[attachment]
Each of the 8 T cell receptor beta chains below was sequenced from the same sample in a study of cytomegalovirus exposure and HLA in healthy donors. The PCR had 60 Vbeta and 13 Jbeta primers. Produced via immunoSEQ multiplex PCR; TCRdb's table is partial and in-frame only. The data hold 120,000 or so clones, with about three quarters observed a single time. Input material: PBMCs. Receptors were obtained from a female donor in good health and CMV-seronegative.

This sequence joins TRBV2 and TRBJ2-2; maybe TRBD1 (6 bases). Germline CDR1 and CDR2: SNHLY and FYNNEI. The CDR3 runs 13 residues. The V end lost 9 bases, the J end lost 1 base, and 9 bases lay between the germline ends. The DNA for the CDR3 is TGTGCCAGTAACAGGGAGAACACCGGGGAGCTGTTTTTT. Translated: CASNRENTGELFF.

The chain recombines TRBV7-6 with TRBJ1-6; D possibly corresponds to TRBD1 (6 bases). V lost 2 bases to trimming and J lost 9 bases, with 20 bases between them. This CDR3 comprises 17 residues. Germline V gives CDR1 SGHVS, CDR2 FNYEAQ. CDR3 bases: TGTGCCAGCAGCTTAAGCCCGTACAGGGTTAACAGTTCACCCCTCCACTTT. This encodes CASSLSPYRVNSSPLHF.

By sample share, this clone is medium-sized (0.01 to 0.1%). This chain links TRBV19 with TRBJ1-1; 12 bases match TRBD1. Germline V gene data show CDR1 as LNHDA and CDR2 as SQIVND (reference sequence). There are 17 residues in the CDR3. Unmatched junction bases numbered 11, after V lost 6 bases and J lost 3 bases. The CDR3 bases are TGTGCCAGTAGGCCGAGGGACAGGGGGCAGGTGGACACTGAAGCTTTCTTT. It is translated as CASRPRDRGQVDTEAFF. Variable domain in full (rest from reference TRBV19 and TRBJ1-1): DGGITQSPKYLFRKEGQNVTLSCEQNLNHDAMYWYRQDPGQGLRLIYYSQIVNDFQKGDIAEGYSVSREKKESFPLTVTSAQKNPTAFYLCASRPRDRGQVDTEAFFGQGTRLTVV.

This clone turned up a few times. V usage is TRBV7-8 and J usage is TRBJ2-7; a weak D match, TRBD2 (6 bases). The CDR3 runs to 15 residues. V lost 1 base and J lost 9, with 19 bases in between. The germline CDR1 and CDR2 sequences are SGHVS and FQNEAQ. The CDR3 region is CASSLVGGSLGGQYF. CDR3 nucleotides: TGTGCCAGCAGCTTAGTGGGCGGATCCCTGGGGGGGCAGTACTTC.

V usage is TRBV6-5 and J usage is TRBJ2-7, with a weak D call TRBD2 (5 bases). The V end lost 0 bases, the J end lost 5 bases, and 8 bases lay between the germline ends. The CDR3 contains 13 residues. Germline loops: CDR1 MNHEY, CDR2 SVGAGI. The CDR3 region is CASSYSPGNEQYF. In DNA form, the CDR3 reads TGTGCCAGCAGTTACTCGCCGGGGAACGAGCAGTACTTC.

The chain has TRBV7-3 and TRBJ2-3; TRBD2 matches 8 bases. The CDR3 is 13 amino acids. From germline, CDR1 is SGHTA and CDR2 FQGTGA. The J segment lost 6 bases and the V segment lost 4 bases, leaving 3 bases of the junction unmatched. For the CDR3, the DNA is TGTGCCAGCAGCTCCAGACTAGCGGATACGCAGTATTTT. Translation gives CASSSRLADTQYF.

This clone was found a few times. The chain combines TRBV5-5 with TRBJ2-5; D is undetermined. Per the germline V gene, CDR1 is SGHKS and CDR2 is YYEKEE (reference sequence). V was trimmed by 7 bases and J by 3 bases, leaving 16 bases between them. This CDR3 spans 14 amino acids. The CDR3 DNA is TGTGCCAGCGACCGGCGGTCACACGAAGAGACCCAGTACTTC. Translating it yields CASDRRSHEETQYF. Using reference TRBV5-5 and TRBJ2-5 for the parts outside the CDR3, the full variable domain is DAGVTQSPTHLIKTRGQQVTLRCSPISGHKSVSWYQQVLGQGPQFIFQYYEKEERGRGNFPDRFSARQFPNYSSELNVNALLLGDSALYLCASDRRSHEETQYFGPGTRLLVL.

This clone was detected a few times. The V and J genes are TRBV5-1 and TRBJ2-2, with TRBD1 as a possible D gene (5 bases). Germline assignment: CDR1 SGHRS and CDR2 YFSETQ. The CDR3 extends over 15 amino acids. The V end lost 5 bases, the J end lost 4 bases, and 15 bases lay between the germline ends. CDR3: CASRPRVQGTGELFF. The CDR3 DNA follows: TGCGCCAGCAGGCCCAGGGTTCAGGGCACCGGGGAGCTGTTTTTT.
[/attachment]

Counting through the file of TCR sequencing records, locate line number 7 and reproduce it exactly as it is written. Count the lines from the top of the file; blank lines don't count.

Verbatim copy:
The chain has TRBV7-3 and TRBJ2-3; TRBD2 matches 8 bases. The CDR3 is 13 amino acids. From germline, CDR1 is SGHTA and CDR2 FQGTGA. The J segment lost 6 bases and the V segment lost 4 bases, leaving 3 bases of the junction unmatched. For the CDR3, the DNA is TGTGCCAGCAGCTCCAGACTAGCGGATACGCAGTATTTT. Translation gives CASSSRLADTQYF.